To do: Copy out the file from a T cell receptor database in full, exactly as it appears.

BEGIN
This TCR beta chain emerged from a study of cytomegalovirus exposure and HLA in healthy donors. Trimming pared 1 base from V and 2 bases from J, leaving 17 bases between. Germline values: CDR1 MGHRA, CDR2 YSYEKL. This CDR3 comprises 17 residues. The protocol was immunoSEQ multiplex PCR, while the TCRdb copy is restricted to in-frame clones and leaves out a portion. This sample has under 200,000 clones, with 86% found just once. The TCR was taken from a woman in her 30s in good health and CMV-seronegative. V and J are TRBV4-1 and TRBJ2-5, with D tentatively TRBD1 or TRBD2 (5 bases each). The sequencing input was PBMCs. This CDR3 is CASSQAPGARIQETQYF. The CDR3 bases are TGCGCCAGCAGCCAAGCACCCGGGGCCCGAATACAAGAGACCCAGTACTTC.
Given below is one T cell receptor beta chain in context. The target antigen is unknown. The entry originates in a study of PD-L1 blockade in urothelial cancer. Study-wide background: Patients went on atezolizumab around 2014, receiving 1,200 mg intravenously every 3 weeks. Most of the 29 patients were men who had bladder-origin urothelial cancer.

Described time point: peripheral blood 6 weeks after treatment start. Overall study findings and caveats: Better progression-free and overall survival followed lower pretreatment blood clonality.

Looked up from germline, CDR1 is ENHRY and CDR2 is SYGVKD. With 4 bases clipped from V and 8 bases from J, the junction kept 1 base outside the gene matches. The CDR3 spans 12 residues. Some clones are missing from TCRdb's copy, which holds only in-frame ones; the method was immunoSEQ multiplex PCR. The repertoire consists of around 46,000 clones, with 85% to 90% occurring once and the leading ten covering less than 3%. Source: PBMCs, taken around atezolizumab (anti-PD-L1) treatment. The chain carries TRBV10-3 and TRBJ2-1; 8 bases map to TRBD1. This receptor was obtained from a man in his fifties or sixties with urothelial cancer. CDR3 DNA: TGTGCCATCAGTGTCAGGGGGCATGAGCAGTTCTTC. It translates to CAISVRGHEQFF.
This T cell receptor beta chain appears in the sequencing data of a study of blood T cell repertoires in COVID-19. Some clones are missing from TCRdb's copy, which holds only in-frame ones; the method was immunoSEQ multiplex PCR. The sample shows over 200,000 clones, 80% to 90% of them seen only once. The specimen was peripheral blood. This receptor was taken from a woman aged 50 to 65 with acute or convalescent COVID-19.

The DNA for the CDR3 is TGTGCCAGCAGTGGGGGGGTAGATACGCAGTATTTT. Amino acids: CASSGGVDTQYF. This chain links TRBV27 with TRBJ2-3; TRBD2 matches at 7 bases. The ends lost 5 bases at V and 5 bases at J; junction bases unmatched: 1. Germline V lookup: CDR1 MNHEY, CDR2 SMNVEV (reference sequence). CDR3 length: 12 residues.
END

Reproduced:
This TCR beta chain emerged from a study of cytomegalovirus exposure and HLA in healthy donors. Trimming pared 1 base from V and 2 bases from J, leaving 17 bases between. Germline values: CDR1 MGHRA, CDR2 YSYEKL. This CDR3 comprises 17 residues. The protocol was immunoSEQ multiplex PCR, while the TCRdb copy is restricted to in-frame clones and leaves out a portion. This sample has under 200,000 clones, with 86% found just once. The TCR was taken from a woman in her 30s in good health and CMV-seronegative. V and J are TRBV4-1 and TRBJ2-5, with D tentatively TRBD1 or TRBD2 (5 bases each). The sequencing input was PBMCs. This CDR3 is CASSQAPGARIQETQYF. The CDR3 bases are TGCGCCAGCAGCCAAGCACCCGGGGCCCGAATACAAGAGACCCAGTACTTC.
Given below is one T cell receptor beta chain in context. The target antigen is unknown. The entry originates in a study of PD-L1 blockade in urothelial cancer. Study-wide background: Patients went on atezolizumab around 2014, receiving 1,200 mg intravenously every 3 weeks. Most of the 29 patients were men who had bladder-origin urothelial cancer.

Described time point: peripheral blood 6 weeks after treatment start. Overall study findings and caveats: Better progression-free and overall survival followed lower pretreatment blood clonality.

Looked up from germline, CDR1 is ENHRY and CDR2 is SYGVKD. With 4 bases clipped from V and 8 bases from J, the junction kept 1 base outside the gene matches. The CDR3 spans 12 residues. Some clones are missing from TCRdb's copy, which holds only in-frame ones; the method was immunoSEQ multiplex PCR. The repertoire consists of around 46,000 clones, with 85% to 90% occurring once and the leading ten covering less than 3%. Source: PBMCs, taken around atezolizumab (anti-PD-L1) treatment. The chain carries TRBV10-3 and TRBJ2-1; 8 bases map to TRBD1. This receptor was obtained from a man in his fifties or sixties with urothelial cancer. CDR3 DNA: TGTGCCATCAGTGTCAGGGGGCATGAGCAGTTCTTC. It translates to CAISVRGHEQFF.
This T cell receptor beta chain appears in the sequencing data of a study of blood T cell repertoires in COVID-19. Some clones are missing from TCRdb's copy, which holds only in-frame ones; the method was immunoSEQ multiplex PCR. The sample shows over 200,000 clones, 80% to 90% of them seen only once. The specimen was peripheral blood. This receptor was taken from a woman aged 50 to 65 with acute or convalescent COVID-19.

The DNA for the CDR3 is TGTGCCAGCAGTGGGGGGGTAGATACGCAGTATTTT. Amino acids: CASSGGVDTQYF. This chain links TRBV27 with TRBJ2-3; TRBD2 matches at 7 bases. The ends lost 5 bases at V and 5 bases at J; junction bases unmatched: 1. Germline V lookup: CDR1 MNHEY, CDR2 SMNVEV (reference sequence). CDR3 length: 12 residues.